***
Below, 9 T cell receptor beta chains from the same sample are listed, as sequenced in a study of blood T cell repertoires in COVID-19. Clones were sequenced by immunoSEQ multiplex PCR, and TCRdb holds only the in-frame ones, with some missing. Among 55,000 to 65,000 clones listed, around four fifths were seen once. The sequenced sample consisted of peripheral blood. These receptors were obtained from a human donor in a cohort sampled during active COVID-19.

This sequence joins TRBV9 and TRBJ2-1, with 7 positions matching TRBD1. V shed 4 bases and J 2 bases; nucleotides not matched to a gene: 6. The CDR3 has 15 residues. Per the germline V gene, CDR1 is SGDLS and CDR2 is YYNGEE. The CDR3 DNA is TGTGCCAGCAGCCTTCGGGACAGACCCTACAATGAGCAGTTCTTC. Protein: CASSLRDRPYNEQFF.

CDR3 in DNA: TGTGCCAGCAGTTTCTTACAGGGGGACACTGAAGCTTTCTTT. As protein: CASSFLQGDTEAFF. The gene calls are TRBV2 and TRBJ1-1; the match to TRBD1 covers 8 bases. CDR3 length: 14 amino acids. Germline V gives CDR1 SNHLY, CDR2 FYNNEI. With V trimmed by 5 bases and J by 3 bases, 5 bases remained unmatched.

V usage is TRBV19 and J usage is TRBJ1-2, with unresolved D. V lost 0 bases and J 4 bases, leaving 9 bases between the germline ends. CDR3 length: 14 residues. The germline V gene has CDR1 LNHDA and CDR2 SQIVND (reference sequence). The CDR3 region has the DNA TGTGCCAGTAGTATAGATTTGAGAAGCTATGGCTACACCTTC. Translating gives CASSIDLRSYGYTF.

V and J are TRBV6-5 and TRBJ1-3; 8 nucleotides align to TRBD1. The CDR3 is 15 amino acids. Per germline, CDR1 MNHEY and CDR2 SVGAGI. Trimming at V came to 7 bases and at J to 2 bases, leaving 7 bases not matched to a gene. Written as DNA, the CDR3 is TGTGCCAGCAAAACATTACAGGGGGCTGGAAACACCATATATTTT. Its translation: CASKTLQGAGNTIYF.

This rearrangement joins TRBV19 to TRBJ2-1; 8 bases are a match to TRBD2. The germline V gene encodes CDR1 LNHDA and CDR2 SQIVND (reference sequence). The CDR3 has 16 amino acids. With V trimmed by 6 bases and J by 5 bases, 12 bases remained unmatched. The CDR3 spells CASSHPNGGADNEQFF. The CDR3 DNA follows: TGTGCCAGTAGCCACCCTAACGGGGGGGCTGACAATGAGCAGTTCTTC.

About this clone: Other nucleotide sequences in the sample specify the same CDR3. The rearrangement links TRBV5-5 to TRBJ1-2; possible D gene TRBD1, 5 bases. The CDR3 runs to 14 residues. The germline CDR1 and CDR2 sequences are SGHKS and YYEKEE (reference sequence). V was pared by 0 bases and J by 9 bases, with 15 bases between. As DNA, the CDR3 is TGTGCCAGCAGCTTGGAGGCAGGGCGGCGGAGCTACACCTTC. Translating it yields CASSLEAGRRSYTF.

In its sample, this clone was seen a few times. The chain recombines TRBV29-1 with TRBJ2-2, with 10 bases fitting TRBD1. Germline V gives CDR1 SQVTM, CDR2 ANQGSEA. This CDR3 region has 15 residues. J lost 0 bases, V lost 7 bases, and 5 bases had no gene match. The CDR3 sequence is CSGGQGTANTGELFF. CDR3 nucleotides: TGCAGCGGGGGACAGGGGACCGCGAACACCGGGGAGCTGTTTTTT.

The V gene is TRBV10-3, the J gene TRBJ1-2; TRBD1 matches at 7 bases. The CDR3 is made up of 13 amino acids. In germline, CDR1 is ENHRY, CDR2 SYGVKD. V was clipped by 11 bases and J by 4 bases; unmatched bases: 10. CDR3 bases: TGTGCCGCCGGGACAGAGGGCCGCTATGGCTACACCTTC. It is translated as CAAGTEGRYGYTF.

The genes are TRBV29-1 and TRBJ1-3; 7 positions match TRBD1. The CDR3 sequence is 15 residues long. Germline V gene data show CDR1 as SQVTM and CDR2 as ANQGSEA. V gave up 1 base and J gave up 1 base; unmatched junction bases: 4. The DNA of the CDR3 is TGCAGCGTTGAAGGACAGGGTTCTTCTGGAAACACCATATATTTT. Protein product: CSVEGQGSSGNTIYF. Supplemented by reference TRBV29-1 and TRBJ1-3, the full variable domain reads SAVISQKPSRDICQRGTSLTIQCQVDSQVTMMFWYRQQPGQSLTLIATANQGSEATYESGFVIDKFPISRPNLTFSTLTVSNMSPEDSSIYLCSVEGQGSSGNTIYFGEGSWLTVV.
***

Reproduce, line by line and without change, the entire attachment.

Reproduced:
Below, 9 T cell receptor beta chains from the same sample are listed, as sequenced in a study of blood T cell repertoires in COVID-19. Clones were sequenced by immunoSEQ multiplex PCR, and TCRdb holds only the in-frame ones, with some missing. Among 55,000 to 65,000 clones listed, around four fifths were seen once. The sequenced sample consisted of peripheral blood. These receptors were obtained from a human donor in a cohort sampled during active COVID-19.

This sequence joins TRBV9 and TRBJ2-1, with 7 positions matching TRBD1. V shed 4 bases and J 2 bases; nucleotides not matched to a gene: 6. The CDR3 has 15 residues. Per the germline V gene, CDR1 is SGDLS and CDR2 is YYNGEE. The CDR3 DNA is TGTGCCAGCAGCCTTCGGGACAGACCCTACAATGAGCAGTTCTTC. Protein: CASSLRDRPYNEQFF.

CDR3 in DNA: TGTGCCAGCAGTTTCTTACAGGGGGACACTGAAGCTTTCTTT. As protein: CASSFLQGDTEAFF. The gene calls are TRBV2 and TRBJ1-1; the match to TRBD1 covers 8 bases. CDR3 length: 14 amino acids. Germline V gives CDR1 SNHLY, CDR2 FYNNEI. With V trimmed by 5 bases and J by 3 bases, 5 bases remained unmatched.

V usage is TRBV19 and J usage is TRBJ1-2, with unresolved D. V lost 0 bases and J 4 bases, leaving 9 bases between the germline ends. CDR3 length: 14 residues. The germline V gene has CDR1 LNHDA and CDR2 SQIVND (reference sequence). The CDR3 region has the DNA TGTGCCAGTAGTATAGATTTGAGAAGCTATGGCTACACCTTC. Translating gives CASSIDLRSYGYTF.

V and J are TRBV6-5 and TRBJ1-3; 8 nucleotides align to TRBD1. The CDR3 is 15 amino acids. Per germline, CDR1 MNHEY and CDR2 SVGAGI. Trimming at V came to 7 bases and at J to 2 bases, leaving 7 bases not matched to a gene. Written as DNA, the CDR3 is TGTGCCAGCAAAACATTACAGGGGGCTGGAAACACCATATATTTT. Its translation: CASKTLQGAGNTIYF.

This rearrangement joins TRBV19 to TRBJ2-1; 8 bases are a match to TRBD2. The germline V gene encodes CDR1 LNHDA and CDR2 SQIVND (reference sequence). The CDR3 has 16 amino acids. With V trimmed by 6 bases and J by 5 bases, 12 bases remained unmatched. The CDR3 spells CASSHPNGGADNEQFF. The CDR3 DNA follows: TGTGCCAGTAGCCACCCTAACGGGGGGGCTGACAATGAGCAGTTCTTC.

About this clone: Other nucleotide sequences in the sample specify the same CDR3. The rearrangement links TRBV5-5 to TRBJ1-2; possible D gene TRBD1, 5 bases. The CDR3 runs to 14 residues. The germline CDR1 and CDR2 sequences are SGHKS and YYEKEE (reference sequence). V was pared by 0 bases and J by 9 bases, with 15 bases between. As DNA, the CDR3 is TGTGCCAGCAGCTTGGAGGCAGGGCGGCGGAGCTACACCTTC. Translating it yields CASSLEAGRRSYTF.

In its sample, this clone was seen a few times. The chain recombines TRBV29-1 with TRBJ2-2, with 10 bases fitting TRBD1. Germline V gives CDR1 SQVTM, CDR2 ANQGSEA. This CDR3 region has 15 residues. J lost 0 bases, V lost 7 bases, and 5 bases had no gene match. The CDR3 sequence is CSGGQGTANTGELFF. CDR3 nucleotides: TGCAGCGGGGGACAGGGGACCGCGAACACCGGGGAGCTGTTTTTT.

The V gene is TRBV10-3, the J gene TRBJ1-2; TRBD1 matches at 7 bases. The CDR3 is made up of 13 amino acids. In germline, CDR1 is ENHRY, CDR2 SYGVKD. V was clipped by 11 bases and J by 4 bases; unmatched bases: 10. CDR3 bases: TGTGCCGCCGGGACAGAGGGCCGCTATGGCTACACCTTC. It is translated as CAAGTEGRYGYTF.

The genes are TRBV29-1 and TRBJ1-3; 7 positions match TRBD1. The CDR3 sequence is 15 residues long. Germline V gene data show CDR1 as SQVTM and CDR2 as ANQGSEA. V gave up 1 base and J gave up 1 base; unmatched junction bases: 4. The DNA of the CDR3 is TGCAGCGTTGAAGGACAGGGTTCTTCTGGAAACACCATATATTTT. Protein product: CSVEGQGSSGNTIYF. Supplemented by reference TRBV29-1 and TRBJ1-3, the full variable domain reads SAVISQKPSRDICQRGTSLTIQCQVDSQVTMMFWYRQQPGQSLTLIATANQGSEATYESGFVIDKFPISRPNLTFSTLTVSNMSPEDSSIYLCSVEGQGSSGNTIYFGEGSWLTVV.